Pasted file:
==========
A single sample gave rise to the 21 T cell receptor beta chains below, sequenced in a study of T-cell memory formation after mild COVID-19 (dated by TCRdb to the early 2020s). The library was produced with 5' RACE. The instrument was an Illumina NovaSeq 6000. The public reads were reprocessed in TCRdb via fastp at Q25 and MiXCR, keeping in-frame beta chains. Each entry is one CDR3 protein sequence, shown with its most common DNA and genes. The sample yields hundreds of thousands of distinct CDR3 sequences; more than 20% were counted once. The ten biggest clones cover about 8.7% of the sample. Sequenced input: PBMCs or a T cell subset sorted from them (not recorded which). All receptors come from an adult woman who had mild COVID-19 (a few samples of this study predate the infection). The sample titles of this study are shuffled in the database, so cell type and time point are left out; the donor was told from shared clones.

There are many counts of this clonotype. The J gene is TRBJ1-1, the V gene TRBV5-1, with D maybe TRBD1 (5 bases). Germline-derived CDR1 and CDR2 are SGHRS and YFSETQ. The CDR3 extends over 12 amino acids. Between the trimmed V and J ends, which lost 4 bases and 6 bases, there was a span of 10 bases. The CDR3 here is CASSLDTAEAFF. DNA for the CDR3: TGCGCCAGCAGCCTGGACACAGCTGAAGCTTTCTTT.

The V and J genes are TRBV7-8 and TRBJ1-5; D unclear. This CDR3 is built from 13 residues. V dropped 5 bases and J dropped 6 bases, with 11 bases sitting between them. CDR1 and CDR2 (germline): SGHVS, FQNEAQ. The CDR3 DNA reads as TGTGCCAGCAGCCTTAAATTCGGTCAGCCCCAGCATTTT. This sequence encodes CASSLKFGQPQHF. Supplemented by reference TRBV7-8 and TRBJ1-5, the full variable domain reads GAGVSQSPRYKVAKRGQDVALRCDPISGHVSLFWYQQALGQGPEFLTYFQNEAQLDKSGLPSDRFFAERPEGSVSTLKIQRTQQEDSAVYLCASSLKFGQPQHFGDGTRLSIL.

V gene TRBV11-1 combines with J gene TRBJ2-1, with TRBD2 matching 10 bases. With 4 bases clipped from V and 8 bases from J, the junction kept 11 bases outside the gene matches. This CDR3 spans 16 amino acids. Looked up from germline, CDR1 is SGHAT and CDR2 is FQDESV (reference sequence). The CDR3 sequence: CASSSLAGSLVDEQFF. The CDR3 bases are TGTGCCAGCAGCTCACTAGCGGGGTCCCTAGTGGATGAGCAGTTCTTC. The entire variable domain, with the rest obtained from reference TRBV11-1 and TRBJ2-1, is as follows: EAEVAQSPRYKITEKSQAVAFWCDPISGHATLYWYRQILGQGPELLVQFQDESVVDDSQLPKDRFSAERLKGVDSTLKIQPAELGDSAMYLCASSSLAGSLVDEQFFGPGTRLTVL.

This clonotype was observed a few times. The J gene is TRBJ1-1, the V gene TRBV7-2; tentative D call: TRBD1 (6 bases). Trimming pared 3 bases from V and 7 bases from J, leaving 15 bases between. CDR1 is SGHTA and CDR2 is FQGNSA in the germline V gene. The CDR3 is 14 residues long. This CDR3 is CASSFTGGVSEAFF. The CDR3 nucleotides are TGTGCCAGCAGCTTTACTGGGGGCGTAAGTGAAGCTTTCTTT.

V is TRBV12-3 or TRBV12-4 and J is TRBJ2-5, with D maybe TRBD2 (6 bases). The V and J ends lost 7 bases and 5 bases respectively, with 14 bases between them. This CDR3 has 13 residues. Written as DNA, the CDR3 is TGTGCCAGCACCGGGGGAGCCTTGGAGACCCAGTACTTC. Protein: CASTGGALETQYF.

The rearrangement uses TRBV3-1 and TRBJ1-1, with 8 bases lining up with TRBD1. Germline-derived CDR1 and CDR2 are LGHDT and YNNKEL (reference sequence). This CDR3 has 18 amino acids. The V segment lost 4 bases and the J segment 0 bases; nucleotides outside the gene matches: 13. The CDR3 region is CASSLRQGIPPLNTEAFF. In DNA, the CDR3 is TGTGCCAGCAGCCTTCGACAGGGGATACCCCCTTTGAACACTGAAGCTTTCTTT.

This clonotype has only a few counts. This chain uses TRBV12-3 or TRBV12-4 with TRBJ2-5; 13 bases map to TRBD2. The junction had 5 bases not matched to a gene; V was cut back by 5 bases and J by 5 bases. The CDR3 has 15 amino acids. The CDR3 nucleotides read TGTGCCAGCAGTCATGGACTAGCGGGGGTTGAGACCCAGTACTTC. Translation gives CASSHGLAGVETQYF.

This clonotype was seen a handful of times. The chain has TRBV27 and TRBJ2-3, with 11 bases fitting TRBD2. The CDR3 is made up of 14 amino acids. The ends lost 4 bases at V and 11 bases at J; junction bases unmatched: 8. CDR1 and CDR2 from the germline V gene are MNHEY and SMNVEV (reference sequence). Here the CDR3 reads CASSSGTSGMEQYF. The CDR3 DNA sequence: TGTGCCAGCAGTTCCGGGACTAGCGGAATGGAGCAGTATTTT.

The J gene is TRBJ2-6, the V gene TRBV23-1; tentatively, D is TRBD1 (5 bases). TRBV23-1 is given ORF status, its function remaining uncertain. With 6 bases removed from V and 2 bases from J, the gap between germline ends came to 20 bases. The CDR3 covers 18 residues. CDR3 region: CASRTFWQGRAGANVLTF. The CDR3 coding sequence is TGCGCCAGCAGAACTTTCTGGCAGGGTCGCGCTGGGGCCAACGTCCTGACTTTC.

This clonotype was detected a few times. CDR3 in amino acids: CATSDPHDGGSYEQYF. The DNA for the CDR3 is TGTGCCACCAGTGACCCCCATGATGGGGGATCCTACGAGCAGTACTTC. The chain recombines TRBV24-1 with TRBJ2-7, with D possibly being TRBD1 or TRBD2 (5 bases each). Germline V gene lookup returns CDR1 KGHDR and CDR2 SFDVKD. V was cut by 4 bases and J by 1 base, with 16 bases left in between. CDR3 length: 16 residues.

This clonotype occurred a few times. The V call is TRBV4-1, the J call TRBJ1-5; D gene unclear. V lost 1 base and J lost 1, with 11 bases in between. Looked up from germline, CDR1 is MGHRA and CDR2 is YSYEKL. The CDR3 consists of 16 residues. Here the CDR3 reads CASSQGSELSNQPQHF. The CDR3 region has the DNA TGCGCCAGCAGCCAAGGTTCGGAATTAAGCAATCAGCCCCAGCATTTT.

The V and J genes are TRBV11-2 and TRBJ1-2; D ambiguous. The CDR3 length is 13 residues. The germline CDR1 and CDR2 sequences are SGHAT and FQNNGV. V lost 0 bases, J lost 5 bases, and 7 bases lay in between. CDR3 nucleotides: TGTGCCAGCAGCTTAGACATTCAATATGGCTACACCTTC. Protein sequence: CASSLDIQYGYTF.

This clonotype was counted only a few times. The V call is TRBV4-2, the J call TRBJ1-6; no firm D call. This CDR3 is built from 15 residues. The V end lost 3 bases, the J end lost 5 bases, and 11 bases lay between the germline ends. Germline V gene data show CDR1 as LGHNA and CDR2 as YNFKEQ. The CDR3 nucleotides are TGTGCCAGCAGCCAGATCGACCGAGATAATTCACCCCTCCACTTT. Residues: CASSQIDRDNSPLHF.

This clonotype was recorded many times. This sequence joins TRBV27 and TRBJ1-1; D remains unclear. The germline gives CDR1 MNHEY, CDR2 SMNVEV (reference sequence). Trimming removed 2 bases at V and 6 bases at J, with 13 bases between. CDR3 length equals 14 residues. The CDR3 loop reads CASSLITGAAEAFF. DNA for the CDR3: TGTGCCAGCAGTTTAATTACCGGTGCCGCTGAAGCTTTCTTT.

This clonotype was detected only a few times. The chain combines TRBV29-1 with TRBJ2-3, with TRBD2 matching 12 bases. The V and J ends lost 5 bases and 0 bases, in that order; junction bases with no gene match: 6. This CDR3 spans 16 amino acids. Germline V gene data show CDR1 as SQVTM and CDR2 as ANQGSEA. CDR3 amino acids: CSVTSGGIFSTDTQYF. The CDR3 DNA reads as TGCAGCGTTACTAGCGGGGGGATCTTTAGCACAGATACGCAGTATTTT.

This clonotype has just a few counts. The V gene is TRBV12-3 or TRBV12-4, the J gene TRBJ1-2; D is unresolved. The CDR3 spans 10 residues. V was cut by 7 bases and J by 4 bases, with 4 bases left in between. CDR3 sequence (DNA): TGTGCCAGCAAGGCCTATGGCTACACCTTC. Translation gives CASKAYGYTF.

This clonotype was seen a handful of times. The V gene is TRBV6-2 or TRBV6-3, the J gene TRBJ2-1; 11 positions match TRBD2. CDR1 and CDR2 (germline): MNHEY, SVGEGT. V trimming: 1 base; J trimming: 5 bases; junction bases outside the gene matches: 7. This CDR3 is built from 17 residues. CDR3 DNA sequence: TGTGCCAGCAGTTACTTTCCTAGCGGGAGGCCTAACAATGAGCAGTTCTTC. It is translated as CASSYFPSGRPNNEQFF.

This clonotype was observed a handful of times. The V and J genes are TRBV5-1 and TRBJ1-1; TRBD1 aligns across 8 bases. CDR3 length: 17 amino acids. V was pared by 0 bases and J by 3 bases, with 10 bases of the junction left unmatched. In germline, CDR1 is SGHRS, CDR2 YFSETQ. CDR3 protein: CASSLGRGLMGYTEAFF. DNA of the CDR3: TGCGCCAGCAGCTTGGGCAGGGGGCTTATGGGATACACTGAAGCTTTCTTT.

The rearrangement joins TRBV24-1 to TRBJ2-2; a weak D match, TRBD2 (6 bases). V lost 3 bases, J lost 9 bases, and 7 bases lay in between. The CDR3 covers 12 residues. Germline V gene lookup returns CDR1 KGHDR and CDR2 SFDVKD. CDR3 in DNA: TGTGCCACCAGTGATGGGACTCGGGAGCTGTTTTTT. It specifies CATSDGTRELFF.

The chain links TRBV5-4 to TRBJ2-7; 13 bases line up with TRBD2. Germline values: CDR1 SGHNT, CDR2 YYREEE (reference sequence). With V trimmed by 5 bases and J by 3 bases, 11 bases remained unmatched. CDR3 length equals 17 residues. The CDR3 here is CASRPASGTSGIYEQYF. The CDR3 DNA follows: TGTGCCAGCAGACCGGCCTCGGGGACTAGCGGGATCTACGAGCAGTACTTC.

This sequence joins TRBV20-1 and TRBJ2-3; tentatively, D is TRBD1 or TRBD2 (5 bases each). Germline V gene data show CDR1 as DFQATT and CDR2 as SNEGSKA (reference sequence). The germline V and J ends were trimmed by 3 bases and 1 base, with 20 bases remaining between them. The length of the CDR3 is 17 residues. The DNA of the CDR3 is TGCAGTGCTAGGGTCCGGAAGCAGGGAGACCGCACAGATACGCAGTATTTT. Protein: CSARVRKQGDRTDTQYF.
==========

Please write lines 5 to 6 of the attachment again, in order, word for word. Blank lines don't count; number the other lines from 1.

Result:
This clonotype was observed a few times. The J gene is TRBJ1-1, the V gene TRBV7-2; tentative D call: TRBD1 (6 bases). Trimming pared 3 bases from V and 7 bases from J, leaving 15 bases between. CDR1 is SGHTA and CDR2 is FQGNSA in the germline V gene. The CDR3 is 14 residues long. This CDR3 is CASSFTGGVSEAFF. The CDR3 nucleotides are TGTGCCAGCAGCTTTACTGGGGGCGTAAGTGAAGCTTTCTTT.

V is TRBV12-3 or TRBV12-4 and J is TRBJ2-5, with D maybe TRBD2 (6 bases). The V and J ends lost 7 bases and 5 bases respectively, with 14 bases between them. This CDR3 has 13 residues. Written as DNA, the CDR3 is TGTGCCAGCACCGGGGGAGCCTTGGAGACCCAGTACTTC. Protein: CASTGGALETQYF.